Monday, July 8, 2013

Al Arbour & The Perils of Poor Eyesight



Al Arbour was on of the very few professional hockey players to wear glasses during the course of games. He was a terrific defender and great shot-blocker. He played over 1,300 pro games, 626 in the NHL and helped win three Stanley Cups. After winning the Eddie Shore plaque as AHL's best Defenceman in 1965, League president Jack Riley said, "Al Arbour is the best defenceman outside the NHL, and he should be in it."

He was Rod Langway before Rod Langway. In 1954/55 he made the second all-star team in the QHL with the Quebec Aces although he played in only 20 of the team's 60 games played that year. One can imagine he had a few trials and tribulations due to his one-ice eyewear. In a February 1966 issue of Hockey Illustrated a few of them are chronicled:

  • While with Windsor Junior A Ontario Hockey Association during a game at Stratford, Al Arbour was playing centre. A stick broke and the black-taped blade skittered down the ice toward the Stratford goal, with Arbour in fast pursuit. "I thought it was the puck," Al recalled. "I never was a good goal-scorer as a forward and this was my big chance for a breakaway. Boy was I embarrassed when I realized nobody was chasing me and the people were laughing. It must have been quite a sight, the play going on in our end of the rink while I'm racing the other way chasing a broken stick! I decided then and there that I would have to start wearing glasses."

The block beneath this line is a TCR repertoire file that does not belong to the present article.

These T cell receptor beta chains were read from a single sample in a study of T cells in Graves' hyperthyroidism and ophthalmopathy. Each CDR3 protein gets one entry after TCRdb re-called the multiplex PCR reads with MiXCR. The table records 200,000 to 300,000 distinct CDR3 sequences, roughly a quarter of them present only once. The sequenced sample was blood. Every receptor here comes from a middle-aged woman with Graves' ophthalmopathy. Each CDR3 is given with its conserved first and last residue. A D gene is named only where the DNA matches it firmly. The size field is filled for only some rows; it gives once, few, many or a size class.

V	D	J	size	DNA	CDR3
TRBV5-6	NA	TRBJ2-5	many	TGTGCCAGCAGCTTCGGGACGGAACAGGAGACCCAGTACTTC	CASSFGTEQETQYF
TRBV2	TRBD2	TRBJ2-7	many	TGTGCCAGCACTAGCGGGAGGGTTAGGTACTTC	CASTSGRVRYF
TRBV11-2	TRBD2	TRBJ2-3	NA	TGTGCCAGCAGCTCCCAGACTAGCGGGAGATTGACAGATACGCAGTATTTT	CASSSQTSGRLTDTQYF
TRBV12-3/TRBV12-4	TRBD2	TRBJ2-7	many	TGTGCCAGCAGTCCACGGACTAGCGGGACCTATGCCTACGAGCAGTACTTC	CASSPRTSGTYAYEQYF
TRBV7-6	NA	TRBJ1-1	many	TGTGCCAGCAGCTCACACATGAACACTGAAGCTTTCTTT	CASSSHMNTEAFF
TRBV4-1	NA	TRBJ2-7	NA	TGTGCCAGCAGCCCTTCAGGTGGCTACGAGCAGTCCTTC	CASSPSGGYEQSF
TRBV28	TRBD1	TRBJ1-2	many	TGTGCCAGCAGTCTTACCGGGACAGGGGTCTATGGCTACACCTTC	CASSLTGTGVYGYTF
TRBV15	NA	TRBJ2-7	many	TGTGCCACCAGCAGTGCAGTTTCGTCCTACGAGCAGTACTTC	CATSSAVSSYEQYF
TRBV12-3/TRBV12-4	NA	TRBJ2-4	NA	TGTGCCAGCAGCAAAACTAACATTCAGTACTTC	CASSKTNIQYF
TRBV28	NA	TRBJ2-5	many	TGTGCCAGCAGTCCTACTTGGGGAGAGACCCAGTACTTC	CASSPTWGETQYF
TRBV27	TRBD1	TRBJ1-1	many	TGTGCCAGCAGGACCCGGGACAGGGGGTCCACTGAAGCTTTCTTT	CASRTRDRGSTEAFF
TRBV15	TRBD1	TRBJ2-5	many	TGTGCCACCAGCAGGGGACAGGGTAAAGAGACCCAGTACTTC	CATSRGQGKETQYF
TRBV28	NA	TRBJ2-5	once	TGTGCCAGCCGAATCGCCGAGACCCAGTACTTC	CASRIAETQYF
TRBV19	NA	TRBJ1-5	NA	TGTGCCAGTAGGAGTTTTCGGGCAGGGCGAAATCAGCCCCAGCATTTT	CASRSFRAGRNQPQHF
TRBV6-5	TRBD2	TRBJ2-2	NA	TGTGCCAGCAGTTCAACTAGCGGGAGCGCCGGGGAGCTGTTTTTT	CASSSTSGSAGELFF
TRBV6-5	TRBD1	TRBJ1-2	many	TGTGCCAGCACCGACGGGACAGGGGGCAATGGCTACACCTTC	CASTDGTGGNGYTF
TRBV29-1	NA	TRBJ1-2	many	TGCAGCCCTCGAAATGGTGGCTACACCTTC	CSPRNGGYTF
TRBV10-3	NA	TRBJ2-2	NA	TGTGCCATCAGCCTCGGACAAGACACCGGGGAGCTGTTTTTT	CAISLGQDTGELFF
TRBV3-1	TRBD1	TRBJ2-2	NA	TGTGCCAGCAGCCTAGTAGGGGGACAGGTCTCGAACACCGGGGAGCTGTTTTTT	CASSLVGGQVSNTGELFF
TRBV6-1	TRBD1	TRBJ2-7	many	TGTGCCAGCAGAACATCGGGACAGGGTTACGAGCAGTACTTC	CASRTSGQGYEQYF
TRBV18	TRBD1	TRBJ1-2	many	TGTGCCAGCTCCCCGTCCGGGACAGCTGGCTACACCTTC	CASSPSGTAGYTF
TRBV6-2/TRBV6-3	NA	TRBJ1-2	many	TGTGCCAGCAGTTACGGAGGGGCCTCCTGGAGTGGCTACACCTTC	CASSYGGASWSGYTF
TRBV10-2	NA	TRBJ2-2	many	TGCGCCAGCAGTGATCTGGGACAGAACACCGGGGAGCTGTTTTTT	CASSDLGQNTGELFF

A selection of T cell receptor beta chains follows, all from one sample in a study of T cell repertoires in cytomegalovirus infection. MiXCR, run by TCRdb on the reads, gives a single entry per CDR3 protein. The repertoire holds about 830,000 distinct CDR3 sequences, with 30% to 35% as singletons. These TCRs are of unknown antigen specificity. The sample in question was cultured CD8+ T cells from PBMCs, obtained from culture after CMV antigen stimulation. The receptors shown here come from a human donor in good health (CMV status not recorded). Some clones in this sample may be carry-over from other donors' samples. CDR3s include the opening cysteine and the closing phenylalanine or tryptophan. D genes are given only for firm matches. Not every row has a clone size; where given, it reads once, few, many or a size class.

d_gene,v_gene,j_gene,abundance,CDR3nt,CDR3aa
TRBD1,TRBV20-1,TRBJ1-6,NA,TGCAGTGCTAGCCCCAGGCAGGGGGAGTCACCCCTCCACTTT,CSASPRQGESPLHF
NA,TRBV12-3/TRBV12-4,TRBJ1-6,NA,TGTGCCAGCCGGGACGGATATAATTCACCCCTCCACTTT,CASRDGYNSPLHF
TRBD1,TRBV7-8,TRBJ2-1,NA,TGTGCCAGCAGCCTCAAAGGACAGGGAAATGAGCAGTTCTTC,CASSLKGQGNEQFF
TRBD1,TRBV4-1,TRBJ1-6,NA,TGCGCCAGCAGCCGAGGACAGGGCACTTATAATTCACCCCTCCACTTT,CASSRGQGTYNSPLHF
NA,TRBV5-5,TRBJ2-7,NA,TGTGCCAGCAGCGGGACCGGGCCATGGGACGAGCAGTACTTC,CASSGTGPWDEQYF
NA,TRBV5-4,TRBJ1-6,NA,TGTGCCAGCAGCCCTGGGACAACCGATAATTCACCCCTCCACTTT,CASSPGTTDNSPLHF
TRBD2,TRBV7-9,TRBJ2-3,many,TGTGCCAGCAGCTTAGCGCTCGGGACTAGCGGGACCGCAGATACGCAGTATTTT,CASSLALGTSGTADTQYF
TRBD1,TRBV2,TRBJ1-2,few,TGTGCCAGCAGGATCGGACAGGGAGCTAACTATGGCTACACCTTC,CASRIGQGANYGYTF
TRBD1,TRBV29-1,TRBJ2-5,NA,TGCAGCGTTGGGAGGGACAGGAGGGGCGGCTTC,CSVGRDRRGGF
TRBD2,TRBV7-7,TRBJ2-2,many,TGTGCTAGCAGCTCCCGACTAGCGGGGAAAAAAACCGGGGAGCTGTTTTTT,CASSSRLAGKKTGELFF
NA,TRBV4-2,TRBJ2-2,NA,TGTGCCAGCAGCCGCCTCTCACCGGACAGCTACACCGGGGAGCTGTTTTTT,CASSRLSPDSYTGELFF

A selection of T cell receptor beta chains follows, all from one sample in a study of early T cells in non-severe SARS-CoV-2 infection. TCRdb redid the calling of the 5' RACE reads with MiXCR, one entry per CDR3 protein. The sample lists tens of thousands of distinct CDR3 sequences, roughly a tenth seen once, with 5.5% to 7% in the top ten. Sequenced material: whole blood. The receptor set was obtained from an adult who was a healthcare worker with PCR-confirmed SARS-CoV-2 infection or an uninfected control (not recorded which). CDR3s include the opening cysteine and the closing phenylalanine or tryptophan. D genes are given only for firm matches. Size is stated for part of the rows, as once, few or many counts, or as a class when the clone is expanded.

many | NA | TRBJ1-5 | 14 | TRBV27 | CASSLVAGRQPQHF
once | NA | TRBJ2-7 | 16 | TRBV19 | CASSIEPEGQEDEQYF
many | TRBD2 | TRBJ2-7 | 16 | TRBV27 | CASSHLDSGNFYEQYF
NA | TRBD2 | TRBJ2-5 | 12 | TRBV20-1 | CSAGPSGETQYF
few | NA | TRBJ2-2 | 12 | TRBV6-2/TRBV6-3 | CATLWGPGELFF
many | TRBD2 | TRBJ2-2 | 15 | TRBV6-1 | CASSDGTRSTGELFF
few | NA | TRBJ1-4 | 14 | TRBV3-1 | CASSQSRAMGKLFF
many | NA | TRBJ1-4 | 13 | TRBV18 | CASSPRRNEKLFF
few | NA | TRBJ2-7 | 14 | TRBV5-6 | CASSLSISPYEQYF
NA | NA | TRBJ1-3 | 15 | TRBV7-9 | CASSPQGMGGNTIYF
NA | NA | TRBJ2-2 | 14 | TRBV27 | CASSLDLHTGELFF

• "It was during my last year in Windsor. My glasses had steel frames, and when I got hit with a stick, the frame snapped and a piece of steel just missed my eyeball. Now I wear plastic frames. I tried contact lenses my first full season of pro with Detroit and Sherbrooke, but I finally threw them away. I just couldn't get used to them."

  • "And I'll never forget one night in Sherbrooke when the puck was shot behind our net. Red Bownass was my defence partner. I headed back of the net from one side and he came from the other. We collided head on, and as he picked himself up, he said 'cant you see where you're going, you blind bugger?' The funny thing was that we were both wearing contact lenses at the time."
Arbour would be claimed in the expansion draft by St. Louis in June of 1967 playing for the Blues until 1971. He represented them in the 1969 NHL All-Star game. Arbour served as St. Louis head coach for three years before taking over the helm of the New York Islanders in 1973/74. He of course would lead the Isles to four consecutive Stanley Cups in the early 1980's and was elected to the Hall of Fame in 1996.

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